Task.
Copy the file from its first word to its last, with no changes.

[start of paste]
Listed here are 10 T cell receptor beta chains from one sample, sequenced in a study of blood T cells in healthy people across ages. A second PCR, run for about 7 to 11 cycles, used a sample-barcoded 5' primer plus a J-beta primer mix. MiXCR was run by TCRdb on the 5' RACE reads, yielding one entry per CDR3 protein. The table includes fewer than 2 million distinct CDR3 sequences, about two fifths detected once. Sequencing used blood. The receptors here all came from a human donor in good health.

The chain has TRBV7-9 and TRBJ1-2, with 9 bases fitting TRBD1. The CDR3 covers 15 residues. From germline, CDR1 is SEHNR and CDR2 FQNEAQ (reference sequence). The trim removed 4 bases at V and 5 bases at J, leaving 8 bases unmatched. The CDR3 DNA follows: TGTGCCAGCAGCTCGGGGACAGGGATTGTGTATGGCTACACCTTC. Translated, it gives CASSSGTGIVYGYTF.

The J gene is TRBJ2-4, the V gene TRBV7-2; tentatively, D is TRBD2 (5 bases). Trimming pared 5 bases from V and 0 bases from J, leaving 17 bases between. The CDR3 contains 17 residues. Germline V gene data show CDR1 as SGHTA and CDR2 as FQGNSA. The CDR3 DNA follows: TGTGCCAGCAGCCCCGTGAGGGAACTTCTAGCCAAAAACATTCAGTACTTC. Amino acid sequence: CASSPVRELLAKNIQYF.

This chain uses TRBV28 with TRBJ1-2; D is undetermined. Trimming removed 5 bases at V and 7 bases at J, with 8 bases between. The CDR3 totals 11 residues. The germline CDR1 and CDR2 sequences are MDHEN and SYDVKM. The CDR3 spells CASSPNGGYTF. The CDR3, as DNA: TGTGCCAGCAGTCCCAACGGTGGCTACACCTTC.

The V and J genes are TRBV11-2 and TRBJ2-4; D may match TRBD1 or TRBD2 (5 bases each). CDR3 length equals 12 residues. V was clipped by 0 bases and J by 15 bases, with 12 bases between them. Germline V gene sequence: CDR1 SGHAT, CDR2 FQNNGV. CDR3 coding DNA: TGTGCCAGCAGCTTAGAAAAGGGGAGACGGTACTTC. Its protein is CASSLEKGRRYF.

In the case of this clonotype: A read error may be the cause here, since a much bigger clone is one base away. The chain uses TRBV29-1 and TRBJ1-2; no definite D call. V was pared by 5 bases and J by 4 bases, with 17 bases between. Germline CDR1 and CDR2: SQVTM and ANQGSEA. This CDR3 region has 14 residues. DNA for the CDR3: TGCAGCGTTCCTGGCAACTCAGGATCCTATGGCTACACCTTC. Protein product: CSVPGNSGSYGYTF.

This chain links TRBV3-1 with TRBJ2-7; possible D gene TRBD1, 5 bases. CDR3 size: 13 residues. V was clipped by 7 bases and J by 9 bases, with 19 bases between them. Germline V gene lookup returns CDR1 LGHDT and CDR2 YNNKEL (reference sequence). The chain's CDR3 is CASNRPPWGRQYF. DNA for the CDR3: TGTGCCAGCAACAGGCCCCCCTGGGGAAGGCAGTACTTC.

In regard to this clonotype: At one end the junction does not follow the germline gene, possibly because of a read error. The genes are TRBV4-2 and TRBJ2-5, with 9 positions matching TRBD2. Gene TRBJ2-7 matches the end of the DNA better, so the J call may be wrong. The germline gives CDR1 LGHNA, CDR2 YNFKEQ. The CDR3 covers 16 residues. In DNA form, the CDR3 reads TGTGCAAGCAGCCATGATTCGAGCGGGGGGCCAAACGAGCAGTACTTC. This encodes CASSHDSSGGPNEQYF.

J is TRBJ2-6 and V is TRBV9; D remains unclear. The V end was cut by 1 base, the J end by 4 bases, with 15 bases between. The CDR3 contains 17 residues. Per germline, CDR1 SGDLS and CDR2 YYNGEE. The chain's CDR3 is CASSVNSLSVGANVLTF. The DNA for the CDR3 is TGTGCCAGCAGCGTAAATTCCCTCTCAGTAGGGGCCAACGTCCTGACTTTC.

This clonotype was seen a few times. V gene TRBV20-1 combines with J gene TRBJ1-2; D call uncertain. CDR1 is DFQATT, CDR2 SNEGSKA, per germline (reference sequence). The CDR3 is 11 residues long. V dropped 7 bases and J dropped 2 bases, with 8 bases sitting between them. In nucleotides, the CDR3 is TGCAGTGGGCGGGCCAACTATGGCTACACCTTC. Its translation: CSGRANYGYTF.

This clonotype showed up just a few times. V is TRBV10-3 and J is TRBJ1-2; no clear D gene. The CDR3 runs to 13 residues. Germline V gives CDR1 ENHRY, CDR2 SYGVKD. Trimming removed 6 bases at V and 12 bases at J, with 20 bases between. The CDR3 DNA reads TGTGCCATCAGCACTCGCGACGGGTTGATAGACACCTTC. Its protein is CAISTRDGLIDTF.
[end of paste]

Listed here are 10 T cell receptor beta chains from one sample, sequenced in a study of blood T cells in healthy people across ages. A second PCR, run for about 7 to 11 cycles, used a sample-barcoded 5' primer plus a J-beta primer mix. MiXCR was run by TCRdb on the 5' RACE reads, yielding one entry per CDR3 protein. The table includes fewer than 2 million distinct CDR3 sequences, about two fifths detected once. Sequencing used blood. The receptors here all came from a human donor in good health.

The chain has TRBV7-9 and TRBJ1-2, with 9 bases fitting TRBD1. The CDR3 covers 15 residues. From germline, CDR1 is SEHNR and CDR2 FQNEAQ (reference sequence). The trim removed 4 bases at V and 5 bases at J, leaving 8 bases unmatched. The CDR3 DNA follows: TGTGCCAGCAGCTCGGGGACAGGGATTGTGTATGGCTACACCTTC. Translated, it gives CASSSGTGIVYGYTF.

The J gene is TRBJ2-4, the V gene TRBV7-2; tentatively, D is TRBD2 (5 bases). Trimming pared 5 bases from V and 0 bases from J, leaving 17 bases between. The CDR3 contains 17 residues. Germline V gene data show CDR1 as SGHTA and CDR2 as FQGNSA. The CDR3 DNA follows: TGTGCCAGCAGCCCCGTGAGGGAACTTCTAGCCAAAAACATTCAGTACTTC. Amino acid sequence: CASSPVRELLAKNIQYF.

This chain uses TRBV28 with TRBJ1-2; D is undetermined. Trimming removed 5 bases at V and 7 bases at J, with 8 bases between. The CDR3 totals 11 residues. The germline CDR1 and CDR2 sequences are MDHEN and SYDVKM. The CDR3 spells CASSPNGGYTF. The CDR3, as DNA: TGTGCCAGCAGTCCCAACGGTGGCTACACCTTC.

The V and J genes are TRBV11-2 and TRBJ2-4; D may match TRBD1 or TRBD2 (5 bases each). CDR3 length equals 12 residues. V was clipped by 0 bases and J by 15 bases, with 12 bases between them. Germline V gene sequence: CDR1 SGHAT, CDR2 FQNNGV. CDR3 coding DNA: TGTGCCAGCAGCTTAGAAAAGGGGAGACGGTACTTC. Its protein is CASSLEKGRRYF.

In the case of this clonotype: A read error may be the cause here, since a much bigger clone is one base away. The chain uses TRBV29-1 and TRBJ1-2; no definite D call. V was pared by 5 bases and J by 4 bases, with 17 bases between. Germline CDR1 and CDR2: SQVTM and ANQGSEA. This CDR3 region has 14 residues. DNA for the CDR3: TGCAGCGTTCCTGGCAACTCAGGATCCTATGGCTACACCTTC. Protein product: CSVPGNSGSYGYTF.

This chain links TRBV3-1 with TRBJ2-7; possible D gene TRBD1, 5 bases. CDR3 size: 13 residues. V was clipped by 7 bases and J by 9 bases, with 19 bases between them. Germline V gene lookup returns CDR1 LGHDT and CDR2 YNNKEL (reference sequence). The chain's CDR3 is CASNRPPWGRQYF. DNA for the CDR3: TGTGCCAGCAACAGGCCCCCCTGGGGAAGGCAGTACTTC.

In regard to this clonotype: At one end the junction does not follow the germline gene, possibly because of a read error. The genes are TRBV4-2 and TRBJ2-5, with 9 positions matching TRBD2. Gene TRBJ2-7 matches the end of the DNA better, so the J call may be wrong. The germline gives CDR1 LGHNA, CDR2 YNFKEQ. The CDR3 covers 16 residues. In DNA form, the CDR3 reads TGTGCAAGCAGCCATGATTCGAGCGGGGGGCCAAACGAGCAGTACTTC. This encodes CASSHDSSGGPNEQYF.

J is TRBJ2-6 and V is TRBV9; D remains unclear. The V end was cut by 1 base, the J end by 4 bases, with 15 bases between. The CDR3 contains 17 residues. Per germline, CDR1 SGDLS and CDR2 YYNGEE. The chain's CDR3 is CASSVNSLSVGANVLTF. The DNA for the CDR3 is TGTGCCAGCAGCGTAAATTCCCTCTCAGTAGGGGCCAACGTCCTGACTTTC.

This clonotype was seen a few times. V gene TRBV20-1 combines with J gene TRBJ1-2; D call uncertain. CDR1 is DFQATT, CDR2 SNEGSKA, per germline (reference sequence). The CDR3 is 11 residues long. V dropped 7 bases and J dropped 2 bases, with 8 bases sitting between them. In nucleotides, the CDR3 is TGCAGTGGGCGGGCCAACTATGGCTACACCTTC. Its translation: CSGRANYGYTF.

This clonotype showed up just a few times. V is TRBV10-3 and J is TRBJ1-2; no clear D gene. The CDR3 runs to 13 residues. Germline V gives CDR1 ENHRY, CDR2 SYGVKD. Trimming removed 6 bases at V and 12 bases at J, with 20 bases between. The CDR3 DNA reads TGTGCCATCAGCACTCGCGACGGGTTGATAGACACCTTC. Its protein is CAISTRDGLIDTF.